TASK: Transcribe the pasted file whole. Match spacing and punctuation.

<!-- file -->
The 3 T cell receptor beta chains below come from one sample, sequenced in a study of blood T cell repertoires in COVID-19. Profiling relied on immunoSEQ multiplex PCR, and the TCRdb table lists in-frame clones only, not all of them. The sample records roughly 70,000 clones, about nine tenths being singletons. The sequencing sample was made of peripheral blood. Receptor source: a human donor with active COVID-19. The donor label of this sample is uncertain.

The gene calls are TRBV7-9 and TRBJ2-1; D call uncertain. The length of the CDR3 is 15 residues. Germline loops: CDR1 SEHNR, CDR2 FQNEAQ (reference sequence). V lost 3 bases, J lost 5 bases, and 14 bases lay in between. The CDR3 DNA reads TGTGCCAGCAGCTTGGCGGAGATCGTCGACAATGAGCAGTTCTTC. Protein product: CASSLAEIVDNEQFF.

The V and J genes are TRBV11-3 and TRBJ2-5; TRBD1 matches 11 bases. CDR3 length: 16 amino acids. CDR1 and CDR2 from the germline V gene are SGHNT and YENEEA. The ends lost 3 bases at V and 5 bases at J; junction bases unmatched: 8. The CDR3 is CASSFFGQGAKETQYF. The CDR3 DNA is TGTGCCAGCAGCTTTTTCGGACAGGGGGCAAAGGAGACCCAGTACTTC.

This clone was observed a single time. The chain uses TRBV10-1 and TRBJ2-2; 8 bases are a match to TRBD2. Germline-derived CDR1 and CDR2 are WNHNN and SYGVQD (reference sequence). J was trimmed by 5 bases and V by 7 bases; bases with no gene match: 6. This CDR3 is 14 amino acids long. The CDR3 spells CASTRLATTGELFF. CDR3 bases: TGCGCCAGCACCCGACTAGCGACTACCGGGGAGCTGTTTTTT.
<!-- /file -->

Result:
The 3 T cell receptor beta chains below come from one sample, sequenced in a study of blood T cell repertoires in COVID-19. Profiling relied on immunoSEQ multiplex PCR, and the TCRdb table lists in-frame clones only, not all of them. The sample records roughly 70,000 clones, about nine tenths being singletons. The sequencing sample was made of peripheral blood. Receptor source: a human donor with active COVID-19. The donor label of this sample is uncertain.

The gene calls are TRBV7-9 and TRBJ2-1; D call uncertain. The length of the CDR3 is 15 residues. Germline loops: CDR1 SEHNR, CDR2 FQNEAQ (reference sequence). V lost 3 bases, J lost 5 bases, and 14 bases lay in between. The CDR3 DNA reads TGTGCCAGCAGCTTGGCGGAGATCGTCGACAATGAGCAGTTCTTC. Protein product: CASSLAEIVDNEQFF.

The V and J genes are TRBV11-3 and TRBJ2-5; TRBD1 matches 11 bases. CDR3 length: 16 amino acids. CDR1 and CDR2 from the germline V gene are SGHNT and YENEEA. The ends lost 3 bases at V and 5 bases at J; junction bases unmatched: 8. The CDR3 is CASSFFGQGAKETQYF. The CDR3 DNA is TGTGCCAGCAGCTTTTTCGGACAGGGGGCAAAGGAGACCCAGTACTTC.

This clone was observed a single time. The chain uses TRBV10-1 and TRBJ2-2; 8 bases are a match to TRBD2. Germline-derived CDR1 and CDR2 are WNHNN and SYGVQD (reference sequence). J was trimmed by 5 bases and V by 7 bases; bases with no gene match: 6. This CDR3 is 14 amino acids long. The CDR3 spells CASTRLATTGELFF. CDR3 bases: TGCGCCAGCACCCGACTAGCGACTACCGGGGAGCTGTTTTTT.